Volvo wants half of its sales to come from electric vehicles by next year and its ultimate goal is to become an EV-only automaker by 2030. It’s an ambitious plan, which seems hard to achieve seeing how some analysts and even rival automakers are predicting hard days for the growth of electric cars.

But the Swedish-based marque’s head honcho, Jim Rowan, doesn’t see it like that. Speaking during the Reuters Global Markets Forum in Davos, Switzerland, Rowan said he remains confident of “tremendous growth” in the EV market.

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Volvo seems unfazed by the hiccups experienced by other EV makers

Volvo Cars CEO Jim Rowan is confident that the electric vehicle market will see "tremendous growth," Reuters reported. The automaker's remark comes as some analysts and even rival EV manufacturers are bracing for tough times caused by rising interest rates and a swelling inventory.

"We have much more pricing power and people have got more disposable income so they can afford it if they want to drive an EV," Rowan said, adding that he saw good growth globally for electric cars, particularly in Europe.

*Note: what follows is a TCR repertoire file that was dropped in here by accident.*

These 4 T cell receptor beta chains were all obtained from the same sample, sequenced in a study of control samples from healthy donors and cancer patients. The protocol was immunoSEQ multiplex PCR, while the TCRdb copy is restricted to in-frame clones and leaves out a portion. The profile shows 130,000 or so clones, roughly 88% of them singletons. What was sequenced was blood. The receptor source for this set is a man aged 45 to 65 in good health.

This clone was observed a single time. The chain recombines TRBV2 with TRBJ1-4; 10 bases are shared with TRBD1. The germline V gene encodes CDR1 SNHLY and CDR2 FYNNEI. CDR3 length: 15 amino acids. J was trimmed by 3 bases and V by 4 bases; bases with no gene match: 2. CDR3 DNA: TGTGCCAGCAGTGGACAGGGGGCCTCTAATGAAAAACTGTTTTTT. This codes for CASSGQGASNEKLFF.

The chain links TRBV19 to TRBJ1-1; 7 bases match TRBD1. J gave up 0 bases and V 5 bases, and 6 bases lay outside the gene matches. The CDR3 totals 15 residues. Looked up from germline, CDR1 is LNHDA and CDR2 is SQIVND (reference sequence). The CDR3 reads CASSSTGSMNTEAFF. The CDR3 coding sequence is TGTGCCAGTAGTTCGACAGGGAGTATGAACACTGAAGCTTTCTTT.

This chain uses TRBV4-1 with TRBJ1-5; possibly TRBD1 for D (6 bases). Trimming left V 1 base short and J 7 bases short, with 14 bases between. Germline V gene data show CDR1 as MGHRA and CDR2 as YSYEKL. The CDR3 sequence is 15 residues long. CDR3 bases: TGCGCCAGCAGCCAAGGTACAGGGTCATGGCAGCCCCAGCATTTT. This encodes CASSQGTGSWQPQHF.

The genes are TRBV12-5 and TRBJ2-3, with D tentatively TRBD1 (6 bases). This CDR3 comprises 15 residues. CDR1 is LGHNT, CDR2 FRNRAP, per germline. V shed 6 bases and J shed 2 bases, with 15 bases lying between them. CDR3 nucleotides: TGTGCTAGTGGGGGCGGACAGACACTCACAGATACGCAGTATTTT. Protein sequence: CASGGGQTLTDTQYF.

And looking at the numbers, we tend to agree with him. Last year, EV sales in the United States reached almost 1.2 million units–376,000 more than in 2022. Volvo also saw a sharp increase in global sales, with 113,419 EVs sold in 2023, up 70% compared to 2022, despite a weak fourth quarter. That's 16% of the company's total output. If we take plug-in hybrids into account, the number rises to 37.5%.

BMW and Hyundai Motor Group seem to be on the same page as Volvo. The German automaker had record plug-in car sales last year and is predicting that, in the long-term, growth will come from EVs while ICE models will likely take the back seat. At the same time, the Korean car group is poised to see its sales numbers reach new records this year after a great 2023. Not to mention Tesla, which managed to take the two top spots in the best-selling EVs list last year with the Model Y and Model 3. Again.

Volkswagen, General Motors, and others, on the other hand, have had their fair share of disappointments last year. VW brand CEO Thomas Schafer said that the marque is no longer competitive, and GM CEO Mary Barra mentioned during an interview that the EV growth rate has decreased.

As always, not everybody will see success, but even those who are facing difficulties seem to be doing their best to sort out their issues and come out on top. VW has a massive cost-saving programme planned and GM more or less promised that it will get its act together and finally ramp up production of its Ultium battery cells that caused most of its output woes.